People most at risk are those who worked in industries that used asbestos many years ago as they will have breathed in the tiny asbestos fibres which will have caused damage to their lungs over several years, sometimes leading to the aggressive cancer called asbestosis.
It is called this because it’s caused only by exposure to asbestos.
But people who have lived with a worker exposed to asbestos can also get it. The may well have had asbestos fibres on their working clothes and family members could have breathed them in. There are cases of wives of workers suffering from asbestosis after washing their husband’s work overalls. It’s also thought that workers coming home covered in asbestos on their overalls and then hugging their children or wives could have exposed them to it. This is known as secondary or shakedown exposure.
Although most asbestos diseases require substantial exposure to asbestos over a long period of time there is no safe level of asbestos exposure.
Or, as Dr Robin Rudd, a medical expert in asbestos cases and mesothelioma, puts it: “Mesothelioma can occur after a low level of asbestos exposure and there is no threshold dose of asbestos below which there is no risk.”
Asbestos-related diseases can take anywhere between 10 and 50 years to develop and then surface as a serious or terminal illness.
Nowadays, the people most at risk are those who breath in the tiny asbestos fibres if asbestos has been disturbed which is why it MUST be left alone and, if it needs to be removed, only use a recognised asbestos removal specialist.
Asbestosis is a rare, long-term lung condition which usually develops around 20 to 30 years after people have breathed in asbestos dust.
Asbestos fibres can get lodged inside lungs, causing scarring and thickening around air sacs, meaning it’s more difficult for oxygen to reach the blood stream.
The scarring causes lungs to shrink and harden, meaning they can’t hold as much air as they used to and the person becomes short of breath.
Other symptoms include a persistent cough, a wheeze, fatigue or extreme tiredness, pain the chest or shoulder and, in more advanced cases, swollen fingertips.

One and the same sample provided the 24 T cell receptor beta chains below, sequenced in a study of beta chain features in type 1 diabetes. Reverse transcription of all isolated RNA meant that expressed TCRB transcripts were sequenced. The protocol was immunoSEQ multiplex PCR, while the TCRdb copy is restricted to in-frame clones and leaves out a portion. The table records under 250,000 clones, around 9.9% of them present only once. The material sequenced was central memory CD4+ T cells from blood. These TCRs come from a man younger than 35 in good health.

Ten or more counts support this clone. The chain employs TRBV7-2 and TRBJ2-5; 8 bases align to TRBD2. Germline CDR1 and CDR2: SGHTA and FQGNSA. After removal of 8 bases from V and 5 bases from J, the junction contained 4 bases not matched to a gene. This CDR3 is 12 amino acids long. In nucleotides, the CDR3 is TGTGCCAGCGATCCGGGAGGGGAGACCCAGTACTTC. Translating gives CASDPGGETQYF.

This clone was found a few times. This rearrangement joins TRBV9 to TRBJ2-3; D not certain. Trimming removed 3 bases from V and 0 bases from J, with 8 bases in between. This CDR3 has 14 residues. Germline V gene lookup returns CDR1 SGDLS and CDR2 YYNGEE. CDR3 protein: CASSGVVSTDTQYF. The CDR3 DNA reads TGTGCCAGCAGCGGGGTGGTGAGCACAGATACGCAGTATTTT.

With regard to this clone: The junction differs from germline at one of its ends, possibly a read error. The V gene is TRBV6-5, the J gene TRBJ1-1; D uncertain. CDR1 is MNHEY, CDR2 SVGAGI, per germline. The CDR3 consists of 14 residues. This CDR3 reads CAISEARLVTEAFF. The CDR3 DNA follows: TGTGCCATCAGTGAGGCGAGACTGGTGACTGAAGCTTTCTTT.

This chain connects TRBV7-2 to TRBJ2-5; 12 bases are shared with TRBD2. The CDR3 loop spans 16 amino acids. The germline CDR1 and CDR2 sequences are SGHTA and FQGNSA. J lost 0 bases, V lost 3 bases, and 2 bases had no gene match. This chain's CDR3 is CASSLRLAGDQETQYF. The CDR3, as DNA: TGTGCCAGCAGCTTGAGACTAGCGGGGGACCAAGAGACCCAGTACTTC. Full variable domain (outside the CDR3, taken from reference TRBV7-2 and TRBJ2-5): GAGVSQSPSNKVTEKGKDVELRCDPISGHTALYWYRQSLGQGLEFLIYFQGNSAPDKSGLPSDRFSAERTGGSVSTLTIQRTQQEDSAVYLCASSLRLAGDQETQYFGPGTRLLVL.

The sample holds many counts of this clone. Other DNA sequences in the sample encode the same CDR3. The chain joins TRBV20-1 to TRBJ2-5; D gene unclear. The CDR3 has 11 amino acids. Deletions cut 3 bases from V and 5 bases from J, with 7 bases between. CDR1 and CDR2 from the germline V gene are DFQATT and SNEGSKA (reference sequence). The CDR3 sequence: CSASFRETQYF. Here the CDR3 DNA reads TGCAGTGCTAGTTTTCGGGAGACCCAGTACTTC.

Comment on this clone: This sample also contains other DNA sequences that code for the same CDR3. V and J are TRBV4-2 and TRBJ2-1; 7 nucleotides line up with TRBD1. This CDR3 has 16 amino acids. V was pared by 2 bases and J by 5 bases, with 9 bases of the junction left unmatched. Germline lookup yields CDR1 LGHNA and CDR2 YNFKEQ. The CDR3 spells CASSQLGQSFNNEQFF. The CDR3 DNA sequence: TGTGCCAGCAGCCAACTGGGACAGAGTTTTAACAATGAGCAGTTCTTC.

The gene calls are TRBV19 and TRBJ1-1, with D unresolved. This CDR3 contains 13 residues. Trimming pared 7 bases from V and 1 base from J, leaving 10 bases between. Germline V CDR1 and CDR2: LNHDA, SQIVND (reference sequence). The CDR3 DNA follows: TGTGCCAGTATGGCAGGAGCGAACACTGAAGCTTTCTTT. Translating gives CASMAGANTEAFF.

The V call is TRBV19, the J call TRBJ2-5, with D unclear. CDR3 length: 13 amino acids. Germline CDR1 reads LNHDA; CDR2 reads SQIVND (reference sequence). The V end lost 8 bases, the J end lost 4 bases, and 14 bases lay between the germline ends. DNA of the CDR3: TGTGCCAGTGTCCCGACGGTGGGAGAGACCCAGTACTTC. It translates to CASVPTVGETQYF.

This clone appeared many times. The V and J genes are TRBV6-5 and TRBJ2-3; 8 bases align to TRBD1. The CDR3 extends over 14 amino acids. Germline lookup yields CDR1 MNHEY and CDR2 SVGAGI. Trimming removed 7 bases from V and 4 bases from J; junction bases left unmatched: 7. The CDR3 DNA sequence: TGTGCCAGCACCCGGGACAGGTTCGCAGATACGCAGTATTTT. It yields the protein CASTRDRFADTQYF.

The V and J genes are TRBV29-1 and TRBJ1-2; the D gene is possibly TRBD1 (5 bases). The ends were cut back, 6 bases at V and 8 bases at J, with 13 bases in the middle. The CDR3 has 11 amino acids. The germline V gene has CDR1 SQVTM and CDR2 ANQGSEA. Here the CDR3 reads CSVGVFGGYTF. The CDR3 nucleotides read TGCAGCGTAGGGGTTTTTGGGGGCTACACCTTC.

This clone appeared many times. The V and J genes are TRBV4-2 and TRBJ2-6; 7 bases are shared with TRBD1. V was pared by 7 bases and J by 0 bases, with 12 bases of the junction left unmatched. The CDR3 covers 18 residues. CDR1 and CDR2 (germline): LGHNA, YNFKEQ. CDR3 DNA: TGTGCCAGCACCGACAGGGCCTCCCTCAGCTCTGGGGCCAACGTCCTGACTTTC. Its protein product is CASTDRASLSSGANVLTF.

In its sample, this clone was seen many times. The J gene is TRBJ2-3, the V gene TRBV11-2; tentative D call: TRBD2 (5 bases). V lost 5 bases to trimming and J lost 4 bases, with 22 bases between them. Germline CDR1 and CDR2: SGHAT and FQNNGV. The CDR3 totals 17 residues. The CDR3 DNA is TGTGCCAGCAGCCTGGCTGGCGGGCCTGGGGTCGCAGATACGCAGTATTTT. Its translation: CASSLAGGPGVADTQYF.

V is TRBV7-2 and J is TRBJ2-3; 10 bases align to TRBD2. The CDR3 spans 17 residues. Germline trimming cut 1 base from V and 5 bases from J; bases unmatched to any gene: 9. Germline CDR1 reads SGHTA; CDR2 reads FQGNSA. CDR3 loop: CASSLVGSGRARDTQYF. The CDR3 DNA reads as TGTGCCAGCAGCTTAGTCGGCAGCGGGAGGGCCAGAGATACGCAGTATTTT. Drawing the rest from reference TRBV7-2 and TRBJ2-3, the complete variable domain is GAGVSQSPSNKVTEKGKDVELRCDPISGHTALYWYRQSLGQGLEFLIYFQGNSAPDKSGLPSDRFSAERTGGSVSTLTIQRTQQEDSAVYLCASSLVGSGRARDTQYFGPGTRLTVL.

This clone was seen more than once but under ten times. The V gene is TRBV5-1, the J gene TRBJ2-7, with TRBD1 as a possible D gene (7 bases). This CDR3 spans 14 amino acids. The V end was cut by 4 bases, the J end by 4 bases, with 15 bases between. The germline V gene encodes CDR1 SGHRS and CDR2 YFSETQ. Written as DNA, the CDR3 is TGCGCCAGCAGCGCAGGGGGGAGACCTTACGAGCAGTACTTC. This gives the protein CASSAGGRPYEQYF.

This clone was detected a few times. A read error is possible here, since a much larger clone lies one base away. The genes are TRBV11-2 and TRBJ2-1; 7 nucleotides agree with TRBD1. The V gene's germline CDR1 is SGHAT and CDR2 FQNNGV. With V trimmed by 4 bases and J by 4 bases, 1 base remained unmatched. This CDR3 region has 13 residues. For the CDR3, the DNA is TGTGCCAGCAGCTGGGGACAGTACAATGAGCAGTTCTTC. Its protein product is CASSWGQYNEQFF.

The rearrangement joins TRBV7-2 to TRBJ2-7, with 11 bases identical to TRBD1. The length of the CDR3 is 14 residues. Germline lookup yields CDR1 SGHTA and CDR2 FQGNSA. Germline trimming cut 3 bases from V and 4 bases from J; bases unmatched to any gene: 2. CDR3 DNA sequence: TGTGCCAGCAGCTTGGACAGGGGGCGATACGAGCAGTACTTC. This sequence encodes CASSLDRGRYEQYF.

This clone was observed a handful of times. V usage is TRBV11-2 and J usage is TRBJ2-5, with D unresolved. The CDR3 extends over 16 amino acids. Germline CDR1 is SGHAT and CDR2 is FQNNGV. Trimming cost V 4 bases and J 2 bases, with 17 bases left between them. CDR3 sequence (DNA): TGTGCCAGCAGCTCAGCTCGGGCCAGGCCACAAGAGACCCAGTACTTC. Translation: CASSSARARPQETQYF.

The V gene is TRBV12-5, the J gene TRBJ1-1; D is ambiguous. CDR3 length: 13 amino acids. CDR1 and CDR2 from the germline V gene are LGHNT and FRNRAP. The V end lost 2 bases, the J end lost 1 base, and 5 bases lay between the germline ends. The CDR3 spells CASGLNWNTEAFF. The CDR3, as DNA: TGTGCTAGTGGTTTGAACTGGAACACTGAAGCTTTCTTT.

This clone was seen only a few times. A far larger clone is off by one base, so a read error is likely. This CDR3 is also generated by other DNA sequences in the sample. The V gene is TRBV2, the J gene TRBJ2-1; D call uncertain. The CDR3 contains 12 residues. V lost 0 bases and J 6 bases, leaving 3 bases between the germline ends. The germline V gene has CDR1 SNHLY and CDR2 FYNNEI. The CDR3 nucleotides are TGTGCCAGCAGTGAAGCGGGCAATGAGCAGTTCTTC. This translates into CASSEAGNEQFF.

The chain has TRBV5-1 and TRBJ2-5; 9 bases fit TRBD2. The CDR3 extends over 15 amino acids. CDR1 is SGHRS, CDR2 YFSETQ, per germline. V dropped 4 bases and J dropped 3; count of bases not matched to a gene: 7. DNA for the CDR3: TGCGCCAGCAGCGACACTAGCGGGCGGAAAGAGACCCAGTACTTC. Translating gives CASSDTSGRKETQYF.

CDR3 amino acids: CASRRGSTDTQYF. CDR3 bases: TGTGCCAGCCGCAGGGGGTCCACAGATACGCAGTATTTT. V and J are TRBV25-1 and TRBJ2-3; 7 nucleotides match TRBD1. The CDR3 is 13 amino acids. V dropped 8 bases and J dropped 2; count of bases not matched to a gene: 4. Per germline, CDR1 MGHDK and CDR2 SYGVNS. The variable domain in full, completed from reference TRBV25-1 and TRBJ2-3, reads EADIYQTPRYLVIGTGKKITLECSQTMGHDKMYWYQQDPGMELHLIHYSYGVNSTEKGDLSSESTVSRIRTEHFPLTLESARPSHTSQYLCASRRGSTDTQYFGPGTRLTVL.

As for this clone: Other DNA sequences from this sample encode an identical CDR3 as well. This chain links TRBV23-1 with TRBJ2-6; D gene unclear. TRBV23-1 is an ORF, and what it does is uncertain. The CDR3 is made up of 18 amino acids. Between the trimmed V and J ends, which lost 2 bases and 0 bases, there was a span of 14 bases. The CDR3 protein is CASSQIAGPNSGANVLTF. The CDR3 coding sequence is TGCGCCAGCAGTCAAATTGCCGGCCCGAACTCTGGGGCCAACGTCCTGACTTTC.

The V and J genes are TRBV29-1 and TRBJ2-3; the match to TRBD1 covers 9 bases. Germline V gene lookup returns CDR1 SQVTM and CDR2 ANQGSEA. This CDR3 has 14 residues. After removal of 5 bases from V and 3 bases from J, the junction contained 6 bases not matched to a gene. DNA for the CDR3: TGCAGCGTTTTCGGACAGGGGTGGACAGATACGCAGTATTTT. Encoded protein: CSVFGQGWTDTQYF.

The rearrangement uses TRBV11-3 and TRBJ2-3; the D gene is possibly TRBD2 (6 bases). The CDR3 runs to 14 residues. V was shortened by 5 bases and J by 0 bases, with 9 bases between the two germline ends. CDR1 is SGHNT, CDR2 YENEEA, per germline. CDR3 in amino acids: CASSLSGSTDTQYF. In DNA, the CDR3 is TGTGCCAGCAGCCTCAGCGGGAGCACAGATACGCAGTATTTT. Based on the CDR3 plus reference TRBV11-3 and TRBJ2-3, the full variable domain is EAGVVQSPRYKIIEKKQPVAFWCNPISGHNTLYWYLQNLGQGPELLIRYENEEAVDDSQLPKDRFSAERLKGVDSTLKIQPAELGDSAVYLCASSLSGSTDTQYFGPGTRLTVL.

There is no cure for asbestosis and it’s impossible to reverse the lung damage.
But, not everyone who has been exposed to asbestos will go on to suffer from asbestos. There are other conditions caused by exposure to asbestos.
Inside your chest there are two thin layers of cells called the pleura or pleural membrane. Each layer is about as thin as the skin of a balloon with the inner layer covering the lungs and the outer layer lines the inside of the rib cage.
If people have been exposed to asbestos it’s common for areas of the pleura to become thickened. These areas are called pleural plaques.
It’s thought that around 36,000 to 90,000 people develop pleural plaques in the UK every year but they are considered harmless and many people in the UK have them, often without even knowing about it.
Asbestos can also cause a severe disease called Mesothelioma, a type of cancer that affects the pleural membrane around the lungs. Like asbestosis, symptoms of mesothelioma only develop many years – usually several decades – after being exposed to asbestos.
The condition is slow to appear and then quick to progress and some of the main symptoms are breathlessness, coughing, weight loss, persistent pain in the chest or shoulder.
As mesothelioma develops it often causes fluid to build up in the chest. This is known as a pleural effusion which takes up some of the space inside the chest, in effect squashing the affected lung, restricting its ability to expand causing the suffered to feel constantgly out of breath.
To organise a UKATA Asbestos Awareness Course with Aven Training contact Nigel Chilvers on 07779 982188 or email firstname.lastname@example.org